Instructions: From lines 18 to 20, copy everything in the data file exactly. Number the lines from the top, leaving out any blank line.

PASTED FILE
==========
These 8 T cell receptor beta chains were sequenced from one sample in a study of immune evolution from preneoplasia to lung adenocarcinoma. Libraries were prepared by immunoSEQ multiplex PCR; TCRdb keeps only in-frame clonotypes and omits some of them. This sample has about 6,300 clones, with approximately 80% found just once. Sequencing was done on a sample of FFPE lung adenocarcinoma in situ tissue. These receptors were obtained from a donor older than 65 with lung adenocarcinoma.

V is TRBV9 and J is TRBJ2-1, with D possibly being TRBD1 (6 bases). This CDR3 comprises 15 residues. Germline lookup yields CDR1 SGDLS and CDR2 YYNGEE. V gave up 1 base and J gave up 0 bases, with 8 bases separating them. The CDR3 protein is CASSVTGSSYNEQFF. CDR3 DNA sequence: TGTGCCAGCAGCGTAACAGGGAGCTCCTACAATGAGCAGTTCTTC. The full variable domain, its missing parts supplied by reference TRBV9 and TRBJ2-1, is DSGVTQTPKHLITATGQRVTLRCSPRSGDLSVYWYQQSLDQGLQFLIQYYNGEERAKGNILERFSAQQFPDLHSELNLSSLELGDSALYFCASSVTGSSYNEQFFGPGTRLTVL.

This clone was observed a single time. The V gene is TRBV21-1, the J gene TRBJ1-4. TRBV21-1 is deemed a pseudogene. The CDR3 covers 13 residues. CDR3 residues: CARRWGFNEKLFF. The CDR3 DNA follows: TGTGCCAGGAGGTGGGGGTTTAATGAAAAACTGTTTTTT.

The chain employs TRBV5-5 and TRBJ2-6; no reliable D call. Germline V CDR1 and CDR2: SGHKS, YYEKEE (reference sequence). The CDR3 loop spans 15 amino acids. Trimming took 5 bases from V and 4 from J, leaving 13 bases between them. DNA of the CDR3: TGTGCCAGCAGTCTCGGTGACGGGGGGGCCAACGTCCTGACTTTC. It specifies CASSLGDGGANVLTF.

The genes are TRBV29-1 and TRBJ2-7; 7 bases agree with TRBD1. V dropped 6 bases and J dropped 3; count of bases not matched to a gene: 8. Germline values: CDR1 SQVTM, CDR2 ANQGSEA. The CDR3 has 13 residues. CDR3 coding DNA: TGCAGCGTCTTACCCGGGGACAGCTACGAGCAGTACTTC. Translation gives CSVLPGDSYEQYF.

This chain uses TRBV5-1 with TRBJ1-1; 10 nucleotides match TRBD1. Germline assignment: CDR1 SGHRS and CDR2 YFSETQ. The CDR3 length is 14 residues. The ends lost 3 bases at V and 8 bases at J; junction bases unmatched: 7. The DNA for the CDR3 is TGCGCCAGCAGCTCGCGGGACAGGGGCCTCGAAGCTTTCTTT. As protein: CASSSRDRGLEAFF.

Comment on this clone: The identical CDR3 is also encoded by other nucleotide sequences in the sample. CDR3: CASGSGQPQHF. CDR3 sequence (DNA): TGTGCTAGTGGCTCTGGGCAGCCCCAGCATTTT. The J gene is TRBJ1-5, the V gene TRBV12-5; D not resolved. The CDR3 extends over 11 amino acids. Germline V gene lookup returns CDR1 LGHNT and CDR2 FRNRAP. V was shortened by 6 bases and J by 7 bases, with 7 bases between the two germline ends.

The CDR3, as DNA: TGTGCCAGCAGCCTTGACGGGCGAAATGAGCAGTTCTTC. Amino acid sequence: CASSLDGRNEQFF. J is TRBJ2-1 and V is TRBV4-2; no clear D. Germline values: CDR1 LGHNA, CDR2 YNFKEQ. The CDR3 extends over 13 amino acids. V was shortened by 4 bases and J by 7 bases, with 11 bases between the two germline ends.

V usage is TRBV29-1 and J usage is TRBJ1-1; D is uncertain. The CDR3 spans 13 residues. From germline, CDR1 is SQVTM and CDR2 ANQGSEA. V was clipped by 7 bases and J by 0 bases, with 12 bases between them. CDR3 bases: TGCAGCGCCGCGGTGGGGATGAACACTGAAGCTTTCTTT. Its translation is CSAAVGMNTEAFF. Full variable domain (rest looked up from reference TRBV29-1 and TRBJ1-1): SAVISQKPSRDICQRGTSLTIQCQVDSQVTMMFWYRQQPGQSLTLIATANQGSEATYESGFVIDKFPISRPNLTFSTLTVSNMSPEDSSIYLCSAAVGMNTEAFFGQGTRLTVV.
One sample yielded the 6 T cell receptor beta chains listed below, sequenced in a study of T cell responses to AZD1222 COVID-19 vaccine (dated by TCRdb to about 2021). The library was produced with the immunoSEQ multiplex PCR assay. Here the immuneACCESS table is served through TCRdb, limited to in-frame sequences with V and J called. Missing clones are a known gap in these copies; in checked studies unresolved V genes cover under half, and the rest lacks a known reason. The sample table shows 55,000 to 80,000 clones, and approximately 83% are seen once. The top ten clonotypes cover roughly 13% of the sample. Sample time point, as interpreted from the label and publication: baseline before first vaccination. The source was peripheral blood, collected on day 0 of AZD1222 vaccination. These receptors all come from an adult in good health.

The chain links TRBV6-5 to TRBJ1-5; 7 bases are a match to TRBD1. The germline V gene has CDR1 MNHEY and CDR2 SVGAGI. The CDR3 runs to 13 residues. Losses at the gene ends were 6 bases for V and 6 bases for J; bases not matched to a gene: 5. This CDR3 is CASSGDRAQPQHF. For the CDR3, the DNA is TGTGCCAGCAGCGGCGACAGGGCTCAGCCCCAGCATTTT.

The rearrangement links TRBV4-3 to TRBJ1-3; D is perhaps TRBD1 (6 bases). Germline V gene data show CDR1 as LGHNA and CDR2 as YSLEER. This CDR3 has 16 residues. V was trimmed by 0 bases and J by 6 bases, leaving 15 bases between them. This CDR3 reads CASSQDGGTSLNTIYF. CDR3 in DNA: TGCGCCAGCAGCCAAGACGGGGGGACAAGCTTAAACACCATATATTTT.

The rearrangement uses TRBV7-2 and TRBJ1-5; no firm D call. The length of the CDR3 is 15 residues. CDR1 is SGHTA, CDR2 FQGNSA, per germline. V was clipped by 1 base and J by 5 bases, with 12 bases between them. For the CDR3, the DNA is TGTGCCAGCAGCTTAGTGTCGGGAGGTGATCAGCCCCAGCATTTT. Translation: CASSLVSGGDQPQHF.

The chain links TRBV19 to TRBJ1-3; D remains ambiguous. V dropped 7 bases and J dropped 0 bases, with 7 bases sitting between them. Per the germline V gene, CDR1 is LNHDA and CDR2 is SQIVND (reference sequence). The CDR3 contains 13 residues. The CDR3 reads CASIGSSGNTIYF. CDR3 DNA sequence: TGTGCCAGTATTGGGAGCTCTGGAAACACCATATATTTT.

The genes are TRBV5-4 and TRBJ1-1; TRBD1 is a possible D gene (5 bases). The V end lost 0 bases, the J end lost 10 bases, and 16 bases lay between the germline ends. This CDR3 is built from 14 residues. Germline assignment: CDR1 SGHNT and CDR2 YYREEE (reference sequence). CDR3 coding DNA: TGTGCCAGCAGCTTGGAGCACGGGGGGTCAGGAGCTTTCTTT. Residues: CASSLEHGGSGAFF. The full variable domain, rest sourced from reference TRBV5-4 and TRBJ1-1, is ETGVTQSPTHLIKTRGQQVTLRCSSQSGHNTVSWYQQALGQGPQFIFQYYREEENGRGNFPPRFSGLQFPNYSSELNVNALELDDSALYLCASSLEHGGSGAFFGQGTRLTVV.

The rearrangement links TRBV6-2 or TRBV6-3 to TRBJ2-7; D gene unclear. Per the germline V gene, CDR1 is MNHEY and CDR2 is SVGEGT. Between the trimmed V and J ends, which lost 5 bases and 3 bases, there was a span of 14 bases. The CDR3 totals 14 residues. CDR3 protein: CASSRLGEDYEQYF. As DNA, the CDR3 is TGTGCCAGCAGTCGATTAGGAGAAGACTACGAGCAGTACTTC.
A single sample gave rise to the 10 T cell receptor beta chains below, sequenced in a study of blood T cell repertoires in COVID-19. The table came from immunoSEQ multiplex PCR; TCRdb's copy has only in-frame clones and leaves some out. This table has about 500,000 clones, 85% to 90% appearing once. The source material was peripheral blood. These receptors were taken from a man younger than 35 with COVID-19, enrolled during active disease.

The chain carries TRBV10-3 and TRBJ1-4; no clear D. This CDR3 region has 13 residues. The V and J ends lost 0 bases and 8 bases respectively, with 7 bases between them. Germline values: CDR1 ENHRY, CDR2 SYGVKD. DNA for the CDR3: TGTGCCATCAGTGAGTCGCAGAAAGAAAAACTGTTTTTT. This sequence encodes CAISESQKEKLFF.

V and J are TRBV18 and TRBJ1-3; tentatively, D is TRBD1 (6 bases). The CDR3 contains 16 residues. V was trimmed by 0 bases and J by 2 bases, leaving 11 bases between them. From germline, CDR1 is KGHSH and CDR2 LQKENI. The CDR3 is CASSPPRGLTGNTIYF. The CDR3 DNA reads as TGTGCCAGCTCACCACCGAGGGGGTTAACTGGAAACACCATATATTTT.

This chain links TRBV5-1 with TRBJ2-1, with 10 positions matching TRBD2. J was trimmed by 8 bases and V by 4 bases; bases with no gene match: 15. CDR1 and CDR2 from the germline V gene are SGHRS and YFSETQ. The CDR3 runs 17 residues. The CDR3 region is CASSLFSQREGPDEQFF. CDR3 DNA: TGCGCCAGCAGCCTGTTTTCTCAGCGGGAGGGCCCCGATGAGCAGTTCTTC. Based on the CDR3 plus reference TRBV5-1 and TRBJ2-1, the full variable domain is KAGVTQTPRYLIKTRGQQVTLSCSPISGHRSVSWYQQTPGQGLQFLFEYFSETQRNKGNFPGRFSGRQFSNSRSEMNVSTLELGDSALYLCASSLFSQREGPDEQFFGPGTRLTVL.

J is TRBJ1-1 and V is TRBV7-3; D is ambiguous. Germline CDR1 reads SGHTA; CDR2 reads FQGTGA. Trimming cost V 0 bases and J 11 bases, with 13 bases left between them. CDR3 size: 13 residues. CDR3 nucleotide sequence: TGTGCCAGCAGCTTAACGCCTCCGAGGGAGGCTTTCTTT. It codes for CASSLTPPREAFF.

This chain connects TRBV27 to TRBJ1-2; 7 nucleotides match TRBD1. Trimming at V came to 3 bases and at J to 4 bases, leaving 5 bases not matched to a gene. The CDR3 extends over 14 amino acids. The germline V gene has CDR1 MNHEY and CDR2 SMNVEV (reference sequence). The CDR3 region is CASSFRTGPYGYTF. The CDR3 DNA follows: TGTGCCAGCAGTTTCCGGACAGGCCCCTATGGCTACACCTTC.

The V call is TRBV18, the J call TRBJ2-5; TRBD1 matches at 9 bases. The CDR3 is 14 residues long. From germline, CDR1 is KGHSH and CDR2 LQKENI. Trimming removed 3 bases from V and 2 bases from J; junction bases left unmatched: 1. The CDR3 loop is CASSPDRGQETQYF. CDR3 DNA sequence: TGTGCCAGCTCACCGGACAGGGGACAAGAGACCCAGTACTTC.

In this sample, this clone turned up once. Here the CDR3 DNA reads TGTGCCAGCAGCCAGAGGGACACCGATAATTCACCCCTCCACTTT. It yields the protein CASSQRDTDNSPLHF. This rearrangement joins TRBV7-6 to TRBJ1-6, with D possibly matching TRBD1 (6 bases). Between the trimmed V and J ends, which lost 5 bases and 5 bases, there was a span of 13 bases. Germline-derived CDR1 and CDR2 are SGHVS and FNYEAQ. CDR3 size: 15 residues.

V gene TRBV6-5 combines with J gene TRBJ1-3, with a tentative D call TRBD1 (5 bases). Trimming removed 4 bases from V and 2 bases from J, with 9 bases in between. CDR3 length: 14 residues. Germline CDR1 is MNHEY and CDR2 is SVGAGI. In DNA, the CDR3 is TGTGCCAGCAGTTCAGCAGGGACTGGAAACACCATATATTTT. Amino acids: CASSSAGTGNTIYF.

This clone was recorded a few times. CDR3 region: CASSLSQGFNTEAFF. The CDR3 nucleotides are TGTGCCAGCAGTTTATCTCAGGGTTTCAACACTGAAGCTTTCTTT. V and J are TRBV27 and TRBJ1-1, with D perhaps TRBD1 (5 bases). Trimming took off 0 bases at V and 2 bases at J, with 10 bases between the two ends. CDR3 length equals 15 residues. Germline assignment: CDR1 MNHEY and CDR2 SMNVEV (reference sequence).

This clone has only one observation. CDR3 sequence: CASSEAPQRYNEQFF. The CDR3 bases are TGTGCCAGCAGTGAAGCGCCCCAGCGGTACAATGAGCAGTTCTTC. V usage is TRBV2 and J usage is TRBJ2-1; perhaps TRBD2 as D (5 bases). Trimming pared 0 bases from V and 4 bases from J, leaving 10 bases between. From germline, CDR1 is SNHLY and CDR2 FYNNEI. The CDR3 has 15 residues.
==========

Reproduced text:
The chain carries TRBV10-3 and TRBJ1-4; no clear D. This CDR3 region has 13 residues. The V and J ends lost 0 bases and 8 bases respectively, with 7 bases between them. Germline values: CDR1 ENHRY, CDR2 SYGVKD. DNA for the CDR3: TGTGCCATCAGTGAGTCGCAGAAAGAAAAACTGTTTTTT. This sequence encodes CAISESQKEKLFF.

V and J are TRBV18 and TRBJ1-3; tentatively, D is TRBD1 (6 bases). The CDR3 contains 16 residues. V was trimmed by 0 bases and J by 2 bases, leaving 11 bases between them. From germline, CDR1 is KGHSH and CDR2 LQKENI. The CDR3 is CASSPPRGLTGNTIYF. The CDR3 DNA reads as TGTGCCAGCTCACCACCGAGGGGGTTAACTGGAAACACCATATATTTT.

This chain links TRBV5-1 with TRBJ2-1, with 10 positions matching TRBD2. J was trimmed by 8 bases and V by 4 bases; bases with no gene match: 15. CDR1 and CDR2 from the germline V gene are SGHRS and YFSETQ. The CDR3 runs 17 residues. The CDR3 region is CASSLFSQREGPDEQFF. CDR3 DNA: TGCGCCAGCAGCCTGTTTTCTCAGCGGGAGGGCCCCGATGAGCAGTTCTTC. Based on the CDR3 plus reference TRBV5-1 and TRBJ2-1, the full variable domain is KAGVTQTPRYLIKTRGQQVTLSCSPISGHRSVSWYQQTPGQGLQFLFEYFSETQRNKGNFPGRFSGRQFSNSRSEMNVSTLELGDSALYLCASSLFSQREGPDEQFFGPGTRLTVL.